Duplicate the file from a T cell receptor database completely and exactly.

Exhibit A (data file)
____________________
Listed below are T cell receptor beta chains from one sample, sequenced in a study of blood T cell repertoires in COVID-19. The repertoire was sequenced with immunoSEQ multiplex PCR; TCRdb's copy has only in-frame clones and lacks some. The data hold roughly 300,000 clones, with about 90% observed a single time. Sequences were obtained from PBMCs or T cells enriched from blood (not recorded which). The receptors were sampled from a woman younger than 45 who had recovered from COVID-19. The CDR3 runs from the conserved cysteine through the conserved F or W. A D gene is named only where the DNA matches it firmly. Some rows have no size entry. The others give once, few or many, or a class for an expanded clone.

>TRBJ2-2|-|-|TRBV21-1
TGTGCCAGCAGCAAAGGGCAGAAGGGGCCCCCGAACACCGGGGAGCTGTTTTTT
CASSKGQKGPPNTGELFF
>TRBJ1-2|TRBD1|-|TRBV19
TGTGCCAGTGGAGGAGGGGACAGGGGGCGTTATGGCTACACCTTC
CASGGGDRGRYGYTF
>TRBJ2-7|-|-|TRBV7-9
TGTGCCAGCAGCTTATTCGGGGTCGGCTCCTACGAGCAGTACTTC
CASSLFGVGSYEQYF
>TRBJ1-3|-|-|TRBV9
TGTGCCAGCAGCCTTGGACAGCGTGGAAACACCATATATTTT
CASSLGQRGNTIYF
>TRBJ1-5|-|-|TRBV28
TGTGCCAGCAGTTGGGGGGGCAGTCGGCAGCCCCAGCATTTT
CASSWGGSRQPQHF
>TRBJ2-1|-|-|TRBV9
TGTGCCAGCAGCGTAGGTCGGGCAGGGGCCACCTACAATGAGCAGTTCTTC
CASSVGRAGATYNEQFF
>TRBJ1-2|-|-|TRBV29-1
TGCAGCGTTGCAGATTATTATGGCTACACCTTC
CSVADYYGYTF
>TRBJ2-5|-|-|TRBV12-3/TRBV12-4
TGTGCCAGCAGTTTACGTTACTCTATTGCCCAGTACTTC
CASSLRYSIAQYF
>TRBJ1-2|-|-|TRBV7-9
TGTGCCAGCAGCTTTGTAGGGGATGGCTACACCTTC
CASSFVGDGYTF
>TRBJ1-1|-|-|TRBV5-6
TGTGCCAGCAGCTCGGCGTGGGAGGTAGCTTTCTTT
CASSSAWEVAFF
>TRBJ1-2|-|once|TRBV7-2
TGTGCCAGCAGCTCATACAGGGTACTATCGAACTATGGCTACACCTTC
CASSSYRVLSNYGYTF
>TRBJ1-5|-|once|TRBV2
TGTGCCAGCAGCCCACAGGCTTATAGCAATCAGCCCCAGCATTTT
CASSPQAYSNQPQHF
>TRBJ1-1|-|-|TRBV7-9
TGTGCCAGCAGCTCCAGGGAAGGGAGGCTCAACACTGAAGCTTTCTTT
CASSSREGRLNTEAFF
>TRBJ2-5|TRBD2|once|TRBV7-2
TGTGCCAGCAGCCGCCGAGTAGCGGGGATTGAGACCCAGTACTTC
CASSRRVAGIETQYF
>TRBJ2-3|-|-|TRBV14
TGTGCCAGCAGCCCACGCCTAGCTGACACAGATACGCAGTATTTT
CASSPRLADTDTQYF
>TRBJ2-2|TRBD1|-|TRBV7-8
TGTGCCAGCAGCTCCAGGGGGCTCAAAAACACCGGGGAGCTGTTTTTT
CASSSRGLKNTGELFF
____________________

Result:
Listed below are T cell receptor beta chains from one sample, sequenced in a study of blood T cell repertoires in COVID-19. The repertoire was sequenced with immunoSEQ multiplex PCR; TCRdb's copy has only in-frame clones and lacks some. The data hold roughly 300,000 clones, with about 90% observed a single time. Sequences were obtained from PBMCs or T cells enriched from blood (not recorded which). The receptors were sampled from a woman younger than 45 who had recovered from COVID-19. The CDR3 runs from the conserved cysteine through the conserved F or W. A D gene is named only where the DNA matches it firmly. Some rows have no size entry. The others give once, few or many, or a class for an expanded clone.

>TRBJ2-2|-|-|TRBV21-1
TGTGCCAGCAGCAAAGGGCAGAAGGGGCCCCCGAACACCGGGGAGCTGTTTTTT
CASSKGQKGPPNTGELFF
>TRBJ1-2|TRBD1|-|TRBV19
TGTGCCAGTGGAGGAGGGGACAGGGGGCGTTATGGCTACACCTTC
CASGGGDRGRYGYTF
>TRBJ2-7|-|-|TRBV7-9
TGTGCCAGCAGCTTATTCGGGGTCGGCTCCTACGAGCAGTACTTC
CASSLFGVGSYEQYF
>TRBJ1-3|-|-|TRBV9
TGTGCCAGCAGCCTTGGACAGCGTGGAAACACCATATATTTT
CASSLGQRGNTIYF
>TRBJ1-5|-|-|TRBV28
TGTGCCAGCAGTTGGGGGGGCAGTCGGCAGCCCCAGCATTTT
CASSWGGSRQPQHF
>TRBJ2-1|-|-|TRBV9
TGTGCCAGCAGCGTAGGTCGGGCAGGGGCCACCTACAATGAGCAGTTCTTC
CASSVGRAGATYNEQFF
>TRBJ1-2|-|-|TRBV29-1
TGCAGCGTTGCAGATTATTATGGCTACACCTTC
CSVADYYGYTF
>TRBJ2-5|-|-|TRBV12-3/TRBV12-4
TGTGCCAGCAGTTTACGTTACTCTATTGCCCAGTACTTC
CASSLRYSIAQYF
>TRBJ1-2|-|-|TRBV7-9
TGTGCCAGCAGCTTTGTAGGGGATGGCTACACCTTC
CASSFVGDGYTF
>TRBJ1-1|-|-|TRBV5-6
TGTGCCAGCAGCTCGGCGTGGGAGGTAGCTTTCTTT
CASSSAWEVAFF
>TRBJ1-2|-|once|TRBV7-2
TGTGCCAGCAGCTCATACAGGGTACTATCGAACTATGGCTACACCTTC
CASSSYRVLSNYGYTF
>TRBJ1-5|-|once|TRBV2
TGTGCCAGCAGCCCACAGGCTTATAGCAATCAGCCCCAGCATTTT
CASSPQAYSNQPQHF
>TRBJ1-1|-|-|TRBV7-9
TGTGCCAGCAGCTCCAGGGAAGGGAGGCTCAACACTGAAGCTTTCTTT
CASSSREGRLNTEAFF
>TRBJ2-5|TRBD2|once|TRBV7-2
TGTGCCAGCAGCCGCCGAGTAGCGGGGATTGAGACCCAGTACTTC
CASSRRVAGIETQYF
>TRBJ2-3|-|-|TRBV14
TGTGCCAGCAGCCCACGCCTAGCTGACACAGATACGCAGTATTTT
CASSPRLADTDTQYF
>TRBJ2-2|TRBD1|-|TRBV7-8
TGTGCCAGCAGCTCCAGGGGGCTCAAAAACACCGGGGAGCTGTTTTTT
CASSSRGLKNTGELFF